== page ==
Editor's note: Wamsley is a contributor for the "Habs Eyes on the Prize" blog and is also editor of the Fantasy Sense Hockey site. He offered to provide a fantasy preview for the Hurricanes and we were thrilled to oblige! The fantasy expert has already previewed the Montreal Canadiens, Toronto Maple Leafs, and Buffalo Sabres. Good luck to him in completing all 30 teams before October!
(By the way, we have big plans for fantasy hockey here at Canes Country this year as we will have an "A" league for experienced and a "B" league for beginners along with some prizes to boot. So stay tuned for more about that later).
After the 2006 season the Canes looked like they were poised to dominate the NHL. With 22-year old Conn Smythe trophy winner Cam Ward and 21-year old 100 pt scorer Eric Staal, the 2006 season seemed like a glimpse of what was to come.
The Stanley Cup hangover in Carolina extended to two and a half years and many began to question the potential of the Canes future core.
With a third straight season on the brink of disaster, Hurricane's Eric and Cam rolled through the Atlantic and devastated the North and Southeast. The category 5 rolled to a 25-9-2 finish, flattening New Jersey and Boston on their path to the Stanley Cup Conference Finals.
With the re-emergence of Ward and Staal, a veteran core and some recruits from the farm, the Cup window may have re-opened.
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For a coach who has coached close to 900 games, Maurice has a pretty nondescript resume. Outside of the Canes 2002 miracle run to the Cup and last season's trip to the Conference Finals, Maurice's career has lacked a definitive coaching identity.
I really don't know what a Paul Maurice coached team represents. His teams don't have a defensive identity, the highest his team has ever finished is 10th in goals against. His team also lacks an offensive identity as only the 2007 Maple Leafs managed to crack the top 10 in goals scored. During his tenure in Toronto, Maurice struggled to forge an identity with a squad he tabbed "the most talented he ever coached".
Will Maurice impact the Canes fantasy fortunes? Yes and no. Staal and Ward are superstars and will produce regardless of the system, but Ward will not be insulated enough to produce the statistics that represent his true standing among his peers.
As a Canadiens fan, I have never fully recovered from Ward's remarkable performance against the Habs in the 2006 playoffs. I took joy in his decline in 2007 and used his failures to improve my self-esteem. While researching an article for goaliepost.com, I looked into his numbers and came to a shocking discovery. He hadn't declined at all. It was part of the growth process and his surroundings and Conn Smythe expectations had hidden his ascendance as one of the best goaltenders in the NHL.
When Ward's numbers were compared to his peers, they were less than impressive. When viewed in relation to his environment they began to shed light on his maturation as a goaltender. As the Canes slid down the standings, Ward moved up the rankings. I was sold in December, but after watching him go 17-4-1 down the stretch with a .934 save percentage and significantly outplaying Martin Brodeur and Vezina winner Tim Thomas, I am now convinced he is the best goaltender in the NHL. If the Claude Julien, Jacques Lemaire or Brent Sutter coached the Canes, Ward would put up monster numbers. Unfortunately, with Maurice at the helm he will likely not get the statistical recognition of the uninformed masses.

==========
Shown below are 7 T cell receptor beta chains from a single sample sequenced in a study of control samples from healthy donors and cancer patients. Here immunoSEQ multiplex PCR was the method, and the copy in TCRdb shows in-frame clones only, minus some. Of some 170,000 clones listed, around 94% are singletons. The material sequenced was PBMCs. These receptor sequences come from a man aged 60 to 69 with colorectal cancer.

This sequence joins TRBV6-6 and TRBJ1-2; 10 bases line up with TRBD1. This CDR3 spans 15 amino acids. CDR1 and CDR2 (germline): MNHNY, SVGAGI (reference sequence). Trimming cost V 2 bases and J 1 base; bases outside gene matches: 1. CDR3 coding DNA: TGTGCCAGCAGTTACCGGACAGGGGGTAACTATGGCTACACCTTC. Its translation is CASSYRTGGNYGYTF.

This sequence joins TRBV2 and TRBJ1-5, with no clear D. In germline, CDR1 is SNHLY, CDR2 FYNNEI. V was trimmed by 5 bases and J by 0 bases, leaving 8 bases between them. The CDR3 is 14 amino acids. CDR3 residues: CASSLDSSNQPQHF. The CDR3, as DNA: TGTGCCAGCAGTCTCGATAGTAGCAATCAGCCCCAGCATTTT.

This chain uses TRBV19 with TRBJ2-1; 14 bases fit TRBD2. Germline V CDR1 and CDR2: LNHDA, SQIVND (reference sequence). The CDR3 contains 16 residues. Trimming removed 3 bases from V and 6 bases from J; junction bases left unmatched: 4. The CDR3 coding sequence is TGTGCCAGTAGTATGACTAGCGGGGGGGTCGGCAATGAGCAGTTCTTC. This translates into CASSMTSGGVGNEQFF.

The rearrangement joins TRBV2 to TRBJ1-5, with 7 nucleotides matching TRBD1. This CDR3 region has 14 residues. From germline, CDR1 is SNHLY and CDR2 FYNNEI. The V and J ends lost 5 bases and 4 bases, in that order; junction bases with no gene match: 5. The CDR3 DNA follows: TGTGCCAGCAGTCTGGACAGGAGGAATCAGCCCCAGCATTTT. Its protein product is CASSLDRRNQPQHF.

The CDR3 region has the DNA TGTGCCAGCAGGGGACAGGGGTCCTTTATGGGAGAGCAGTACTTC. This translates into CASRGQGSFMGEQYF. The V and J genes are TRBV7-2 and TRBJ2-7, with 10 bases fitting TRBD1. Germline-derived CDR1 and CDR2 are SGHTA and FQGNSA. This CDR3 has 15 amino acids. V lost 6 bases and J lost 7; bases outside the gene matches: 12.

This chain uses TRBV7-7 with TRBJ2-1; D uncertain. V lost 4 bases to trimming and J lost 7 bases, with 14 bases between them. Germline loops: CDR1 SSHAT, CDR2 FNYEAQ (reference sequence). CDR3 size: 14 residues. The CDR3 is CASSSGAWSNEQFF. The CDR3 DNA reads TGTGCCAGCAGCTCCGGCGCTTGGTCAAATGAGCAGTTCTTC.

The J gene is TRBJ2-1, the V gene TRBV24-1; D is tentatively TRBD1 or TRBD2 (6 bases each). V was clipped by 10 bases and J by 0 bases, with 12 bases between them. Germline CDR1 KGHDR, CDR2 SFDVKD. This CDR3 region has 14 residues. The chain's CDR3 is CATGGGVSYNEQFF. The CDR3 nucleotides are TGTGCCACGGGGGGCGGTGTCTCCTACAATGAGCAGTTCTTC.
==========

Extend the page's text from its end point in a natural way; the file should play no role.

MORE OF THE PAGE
Welcome back Eric Staal!
For the last two seasons I contemplated whether or not 2006 was an aberration. Was Eric Staal an 80 pt player who had a career year? After being reunited with Erik Cole, the resounding answer was NO. Staal dominated down the stretch registering 25 points in his last 17 games and a return to the dominant power forward everybody foresaw 3 seasons ago. If that wasn't enough, Staal offered up the most dominant shift of the playoffs against the Bruins. Trailing 1-0 in Game 3, Staal took advantage of a mismatch. With Chara on the bench, nobody on Boston could stop his relentless assault down low; his vigorous effort resulted in him drawing a penalty. On the ensuing power play, Staal tied the game and the momentum of that shift lead the Canes to a 3-1 series lead. At 25 years old, I believe the light bulb has finally gone off and a monster fantasy season awaits.
Hindsight is 20/20, but it still baffles me that Pat Falloon was considered a better prospect than Whitney while with the Spokane Chiefs 18 years ago. At 37, Whitney continues to amaze. As an undersized, finesse winger he survived the lumbering years of the NHL and has found new life post lockout. After what can be described as an average first 3/4 of 2009, Whitney with the help of Staal exploded to a dominant finish (26 pts in 18 games). His health remains my only concern entering 2010. With Eric Staal hooked up to the rejuvenation machine, he is likely to drag Whitney to another point per game campaign.
After registering 21 points in 23 games last season upon his arrival in Carolina, Joe Corvo's 2009 season was considered a disappointment for fantasy owners. His 42 pt pace in Ottawa is consistent with his career arc, unlike the 75 pt pace he enjoyed in NASCAR country. Corvo will continue to see the bulk of the PP minutes and will work with the suddenly resurgent first unit. With expectations tempered, these factors should allow Corvo to slightly improve upon his 2009 totals and return to the good graces of fantasy owners.